Stella has SMA (Spinal Muscular Atrophy) — a degenerative muscle disease that affects 1 in every 6000 babies born worldwide. SMA attacks the nerves that control voluntary movement like crawling, walking, head and neck control and even swallowing.
"... because stella is profoundly weak and her condition is always changing, all of her equipment needs to be customised. sugru has proven to be an amazing tool for us. From general repairs and cable management on her medical equipment to fully custom solutions".
Here are some of the other brilliant ways Myles is using sugru to make life better for Stella.
1. Customising a wheelchair controller
2. Adapting cutlery to be easier to hold
3. Adapting a suction cup
"Stella has trouble swallowing. As a consequence she needs to be suctioned. The paediatric suction supplies all have a thumb hole that you cover to create the seal in the circuit.
Here is Stella's incredible story...
There are loads more sugru uses in our hacks for disability section.
All true gamers know that controllers are the most important part of gaming. It's the one thing in the game that's totally within our control, making every move (okay that's deep, but you get what we're saying...)
So we've put together examples of the best controller mods we've seen!
Add a customised grip to your controller
Here's three examples of how a custom grip can be made to fit the type you need:
Aaron put sugru onto the controller then held it as though he was playing it to mould a grip to suit him!
My Sugru hacked Xbox 360 controller pic.twitter.com/2cuO4xC5
— Matthew Newberry (@mndmatt) January 13, 2012
— Mikie (@mikie360) June 19, 2013
Add more grip to a Playstation navigation controller
Jason found that his controller was slipping in his hand. So he used sugru to coat the underside and then added texture to it to give it grip.
Make joysticks easier to use (and more comfy)
— Some Nerd (@Sammo223) August 1, 2014
Mod the whole controller!
— Fiddian Warman (@fiddian) February 23, 2011
Add trigger and bumper extensions to your controller
— Dealt Fate (@Dealtfate) September 7, 2014
— Dealt Fate (@Dealtfate) August 19, 2014
Add trigger stoppers to your controller
Add raised triggers to your controller for ease of use
Rickie added extensions to his controller to make them easier to access and use!
Add texturised sugru to your controls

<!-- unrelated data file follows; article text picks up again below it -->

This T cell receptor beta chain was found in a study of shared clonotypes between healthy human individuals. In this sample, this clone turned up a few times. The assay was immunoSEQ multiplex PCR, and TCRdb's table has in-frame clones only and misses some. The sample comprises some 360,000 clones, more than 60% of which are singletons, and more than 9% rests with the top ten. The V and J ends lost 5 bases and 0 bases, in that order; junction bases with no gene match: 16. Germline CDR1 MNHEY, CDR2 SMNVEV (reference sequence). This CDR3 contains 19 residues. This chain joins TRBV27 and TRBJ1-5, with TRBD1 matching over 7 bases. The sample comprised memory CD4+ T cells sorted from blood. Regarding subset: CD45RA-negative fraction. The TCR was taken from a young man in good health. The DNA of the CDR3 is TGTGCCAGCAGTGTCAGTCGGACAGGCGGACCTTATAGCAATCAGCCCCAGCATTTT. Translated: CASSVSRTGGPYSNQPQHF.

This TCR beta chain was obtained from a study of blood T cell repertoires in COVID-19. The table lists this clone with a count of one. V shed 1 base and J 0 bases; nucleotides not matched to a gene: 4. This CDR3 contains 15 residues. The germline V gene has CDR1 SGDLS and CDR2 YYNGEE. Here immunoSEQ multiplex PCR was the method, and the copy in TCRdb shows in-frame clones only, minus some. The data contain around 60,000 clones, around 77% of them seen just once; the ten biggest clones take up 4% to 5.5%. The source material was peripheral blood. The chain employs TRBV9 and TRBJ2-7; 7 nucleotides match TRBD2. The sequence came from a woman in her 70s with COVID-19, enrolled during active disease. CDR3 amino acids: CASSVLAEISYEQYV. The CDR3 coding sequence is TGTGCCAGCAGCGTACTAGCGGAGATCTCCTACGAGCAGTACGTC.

John added some texturised sugru to his controller, giving it better traction.
Add ergonomic buttons
Ash was gutted when a dog knocked his console onto the floor leaving it cracked, so he repaired the case and then used sugru to add on buttons and joysticks!
Repair broken joysticks
Seeing what Joe has done, you can always fix a broken joystick!
Make a DIY gamer clip!
Dale didn't want to have to pay lots of money to have a Gameklip imported from America to the UK, so he made his own version (and you can't tell the difference!)
Help customise a games controller for those less-abled
Isn't this amazing?! Mark has re designed his controller 3 times to make it so that he can still play games after having a stroke!
— Goat Lady (@civilwarbore) January 18, 2014
— Tom Hodson (@T_Hodson) December 5, 2012
Add grip on keyboard keys
Tomy used sugru to add grips to his keyboard for more solid control in games.
"I definitely feel at an advantage to other gamers ;)"
sugru rubber control pads on android touchscreen
Ben used sugru on a screen protector for his phone so that he had controls in the best places for mobile phone games!
Old school gaming with NES controllers!
So he used sugru to make new joysticks and buttons, leaving it looking as good as new ;)
Adapt a phone keyboard for gaming
"…could sugru help me slay my foes?!"
Aaron came up with an awesome sugru hack for his mobile phone that allows him to play games on his phone with ease. He even won the Lifehacker MacGyver Challenge!
To do this he wrapped his phone in cling film and made an impression of his phone and began pressing his thumbs where he thought the buttons should go.
"I used beads as buttons, but the D-pad needed to be special…iconic…so I salvaged the D-pad from an old broken controller. I cut small circular holes in the sugru where I wanted the buttons to sit, cut out a + where the D-pad would sit and placed them all together!"
For more ideas of how sugru can help your gadgets head over to sugru Gadgets & Tech.